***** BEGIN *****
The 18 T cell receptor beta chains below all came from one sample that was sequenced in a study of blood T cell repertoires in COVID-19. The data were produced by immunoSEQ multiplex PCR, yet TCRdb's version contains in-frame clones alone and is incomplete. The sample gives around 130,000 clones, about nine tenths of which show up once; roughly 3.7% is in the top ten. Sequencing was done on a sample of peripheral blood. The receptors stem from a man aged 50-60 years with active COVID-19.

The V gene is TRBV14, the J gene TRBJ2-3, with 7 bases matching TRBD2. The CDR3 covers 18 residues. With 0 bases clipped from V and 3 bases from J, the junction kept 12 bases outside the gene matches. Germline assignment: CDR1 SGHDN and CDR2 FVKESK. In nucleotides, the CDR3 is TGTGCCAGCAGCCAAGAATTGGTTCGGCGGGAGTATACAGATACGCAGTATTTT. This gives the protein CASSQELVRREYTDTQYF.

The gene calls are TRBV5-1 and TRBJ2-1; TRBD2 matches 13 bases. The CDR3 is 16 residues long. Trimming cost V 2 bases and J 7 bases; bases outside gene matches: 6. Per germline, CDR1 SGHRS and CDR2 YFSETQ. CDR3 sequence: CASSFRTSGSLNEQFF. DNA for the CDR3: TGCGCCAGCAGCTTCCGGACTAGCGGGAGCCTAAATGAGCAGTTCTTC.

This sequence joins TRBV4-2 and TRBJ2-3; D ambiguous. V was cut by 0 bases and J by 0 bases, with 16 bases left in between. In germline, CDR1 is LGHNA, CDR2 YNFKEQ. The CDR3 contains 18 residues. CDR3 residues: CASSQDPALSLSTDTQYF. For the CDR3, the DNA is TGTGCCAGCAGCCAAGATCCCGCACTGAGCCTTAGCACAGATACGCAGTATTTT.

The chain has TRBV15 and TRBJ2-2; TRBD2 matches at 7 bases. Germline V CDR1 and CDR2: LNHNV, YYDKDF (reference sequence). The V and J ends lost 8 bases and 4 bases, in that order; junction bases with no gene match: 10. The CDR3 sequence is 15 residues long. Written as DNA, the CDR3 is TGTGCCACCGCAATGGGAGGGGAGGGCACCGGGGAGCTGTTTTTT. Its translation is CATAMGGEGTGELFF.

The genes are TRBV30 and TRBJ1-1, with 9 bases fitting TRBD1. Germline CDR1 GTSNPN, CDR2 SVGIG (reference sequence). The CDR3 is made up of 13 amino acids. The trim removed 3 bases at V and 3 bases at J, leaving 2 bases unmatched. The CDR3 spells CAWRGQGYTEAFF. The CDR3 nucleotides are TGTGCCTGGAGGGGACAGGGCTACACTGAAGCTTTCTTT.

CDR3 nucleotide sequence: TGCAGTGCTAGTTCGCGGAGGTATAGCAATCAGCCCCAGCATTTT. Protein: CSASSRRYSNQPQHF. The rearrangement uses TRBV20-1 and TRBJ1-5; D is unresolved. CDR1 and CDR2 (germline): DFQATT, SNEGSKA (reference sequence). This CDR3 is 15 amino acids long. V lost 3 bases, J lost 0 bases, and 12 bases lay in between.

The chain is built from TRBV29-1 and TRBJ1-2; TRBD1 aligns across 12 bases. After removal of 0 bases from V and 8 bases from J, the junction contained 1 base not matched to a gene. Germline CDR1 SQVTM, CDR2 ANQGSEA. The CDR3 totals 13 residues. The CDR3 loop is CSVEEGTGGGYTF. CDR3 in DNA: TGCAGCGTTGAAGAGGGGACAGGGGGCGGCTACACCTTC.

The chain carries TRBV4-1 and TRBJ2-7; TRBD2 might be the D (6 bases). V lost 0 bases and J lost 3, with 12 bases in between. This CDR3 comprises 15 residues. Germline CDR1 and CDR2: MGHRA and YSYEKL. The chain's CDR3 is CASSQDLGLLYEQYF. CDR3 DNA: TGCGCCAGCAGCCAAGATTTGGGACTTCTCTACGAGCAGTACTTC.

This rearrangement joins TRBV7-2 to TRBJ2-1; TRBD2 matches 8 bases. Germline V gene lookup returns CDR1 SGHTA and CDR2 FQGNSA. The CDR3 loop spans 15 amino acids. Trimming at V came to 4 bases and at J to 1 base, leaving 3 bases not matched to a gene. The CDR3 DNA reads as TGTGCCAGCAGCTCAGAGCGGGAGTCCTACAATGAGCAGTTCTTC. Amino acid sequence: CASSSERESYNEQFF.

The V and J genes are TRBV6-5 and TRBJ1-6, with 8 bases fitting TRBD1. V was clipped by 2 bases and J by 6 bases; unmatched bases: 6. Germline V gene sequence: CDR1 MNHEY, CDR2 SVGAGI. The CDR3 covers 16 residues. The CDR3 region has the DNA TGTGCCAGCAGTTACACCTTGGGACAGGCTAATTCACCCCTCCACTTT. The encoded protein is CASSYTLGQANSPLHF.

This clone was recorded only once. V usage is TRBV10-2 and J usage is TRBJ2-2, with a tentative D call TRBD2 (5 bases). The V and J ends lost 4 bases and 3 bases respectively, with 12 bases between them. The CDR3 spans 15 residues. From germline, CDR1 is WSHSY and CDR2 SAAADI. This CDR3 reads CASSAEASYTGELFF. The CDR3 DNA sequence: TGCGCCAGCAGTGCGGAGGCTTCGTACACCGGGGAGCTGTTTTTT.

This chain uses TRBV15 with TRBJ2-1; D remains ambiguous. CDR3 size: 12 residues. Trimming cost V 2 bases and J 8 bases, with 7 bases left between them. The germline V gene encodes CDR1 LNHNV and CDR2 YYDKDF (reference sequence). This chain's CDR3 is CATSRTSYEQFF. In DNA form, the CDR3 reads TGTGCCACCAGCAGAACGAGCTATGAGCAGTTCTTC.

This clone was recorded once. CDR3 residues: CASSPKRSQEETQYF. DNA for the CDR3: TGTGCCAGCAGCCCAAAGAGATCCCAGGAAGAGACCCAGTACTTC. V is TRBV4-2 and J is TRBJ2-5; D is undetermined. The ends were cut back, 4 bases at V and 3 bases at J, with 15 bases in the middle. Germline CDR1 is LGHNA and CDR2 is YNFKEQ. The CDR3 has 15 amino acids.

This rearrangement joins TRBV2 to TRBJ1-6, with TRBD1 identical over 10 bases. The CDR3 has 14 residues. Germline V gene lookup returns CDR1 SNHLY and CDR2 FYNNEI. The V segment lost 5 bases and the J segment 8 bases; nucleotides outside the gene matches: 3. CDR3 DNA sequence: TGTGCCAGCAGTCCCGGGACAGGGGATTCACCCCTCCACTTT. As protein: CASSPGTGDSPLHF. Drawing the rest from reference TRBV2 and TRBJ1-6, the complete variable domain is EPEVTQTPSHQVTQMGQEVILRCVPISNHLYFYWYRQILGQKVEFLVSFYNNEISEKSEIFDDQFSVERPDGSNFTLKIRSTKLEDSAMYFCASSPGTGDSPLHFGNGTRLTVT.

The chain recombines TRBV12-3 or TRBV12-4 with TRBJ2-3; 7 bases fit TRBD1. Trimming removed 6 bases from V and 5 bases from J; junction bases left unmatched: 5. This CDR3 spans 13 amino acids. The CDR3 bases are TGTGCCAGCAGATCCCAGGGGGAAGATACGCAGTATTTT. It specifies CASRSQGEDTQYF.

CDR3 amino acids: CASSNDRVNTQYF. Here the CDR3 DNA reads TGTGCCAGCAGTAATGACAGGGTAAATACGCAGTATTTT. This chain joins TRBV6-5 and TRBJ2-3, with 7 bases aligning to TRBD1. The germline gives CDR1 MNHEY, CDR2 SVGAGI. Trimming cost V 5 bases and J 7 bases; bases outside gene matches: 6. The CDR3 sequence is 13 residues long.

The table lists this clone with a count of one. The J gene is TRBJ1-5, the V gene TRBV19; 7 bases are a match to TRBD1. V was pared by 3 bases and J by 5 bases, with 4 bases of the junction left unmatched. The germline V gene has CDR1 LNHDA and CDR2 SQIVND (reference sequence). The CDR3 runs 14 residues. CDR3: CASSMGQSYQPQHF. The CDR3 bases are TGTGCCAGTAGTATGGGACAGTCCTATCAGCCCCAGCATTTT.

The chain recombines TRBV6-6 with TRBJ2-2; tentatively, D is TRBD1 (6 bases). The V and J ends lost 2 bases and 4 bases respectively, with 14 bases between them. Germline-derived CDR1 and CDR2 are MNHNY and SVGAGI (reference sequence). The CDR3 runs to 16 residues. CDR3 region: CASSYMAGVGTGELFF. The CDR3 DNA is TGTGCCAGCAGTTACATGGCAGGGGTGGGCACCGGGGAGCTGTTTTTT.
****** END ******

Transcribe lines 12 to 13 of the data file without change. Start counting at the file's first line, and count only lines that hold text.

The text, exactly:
This clone was recorded only once. V usage is TRBV10-2 and J usage is TRBJ2-2, with a tentative D call TRBD2 (5 bases). The V and J ends lost 4 bases and 3 bases respectively, with 12 bases between them. The CDR3 spans 15 residues. From germline, CDR1 is WSHSY and CDR2 SAAADI. This CDR3 reads CASSAEASYTGELFF. The CDR3 DNA sequence: TGCGCCAGCAGTGCGGAGGCTTCGTACACCGGGGAGCTGTTTTTT.

This chain uses TRBV15 with TRBJ2-1; D remains ambiguous. CDR3 size: 12 residues. Trimming cost V 2 bases and J 8 bases, with 7 bases left between them. The germline V gene encodes CDR1 LNHNV and CDR2 YYDKDF (reference sequence). This chain's CDR3 is CATSRTSYEQFF. In DNA form, the CDR3 reads TGTGCCACCAGCAGAACGAGCTATGAGCAGTTCTTC.